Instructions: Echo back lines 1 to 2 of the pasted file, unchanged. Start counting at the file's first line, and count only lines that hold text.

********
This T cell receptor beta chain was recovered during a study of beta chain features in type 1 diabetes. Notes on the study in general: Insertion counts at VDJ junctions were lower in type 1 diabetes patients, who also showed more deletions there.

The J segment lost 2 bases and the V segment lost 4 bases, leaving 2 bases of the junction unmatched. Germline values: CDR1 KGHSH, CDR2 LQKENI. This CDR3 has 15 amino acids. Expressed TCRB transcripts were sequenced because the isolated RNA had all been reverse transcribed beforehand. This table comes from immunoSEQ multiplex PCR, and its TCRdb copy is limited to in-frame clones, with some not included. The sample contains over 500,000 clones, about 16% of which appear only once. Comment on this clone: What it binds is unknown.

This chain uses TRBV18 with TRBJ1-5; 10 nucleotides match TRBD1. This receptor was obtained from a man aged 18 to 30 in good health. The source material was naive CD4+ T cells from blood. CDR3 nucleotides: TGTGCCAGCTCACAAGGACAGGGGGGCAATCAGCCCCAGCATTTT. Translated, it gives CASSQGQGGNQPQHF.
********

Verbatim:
This T cell receptor beta chain was recovered during a study of beta chain features in type 1 diabetes. Notes on the study in general: Insertion counts at VDJ junctions were lower in type 1 diabetes patients, who also showed more deletions there.

The J segment lost 2 bases and the V segment lost 4 bases, leaving 2 bases of the junction unmatched. Germline values: CDR1 KGHSH, CDR2 LQKENI. This CDR3 has 15 amino acids. Expressed TCRB transcripts were sequenced because the isolated RNA had all been reverse transcribed beforehand. This table comes from immunoSEQ multiplex PCR, and its TCRdb copy is limited to in-frame clones, with some not included. The sample contains over 500,000 clones, about 16% of which appear only once. Comment on this clone: What it binds is unknown.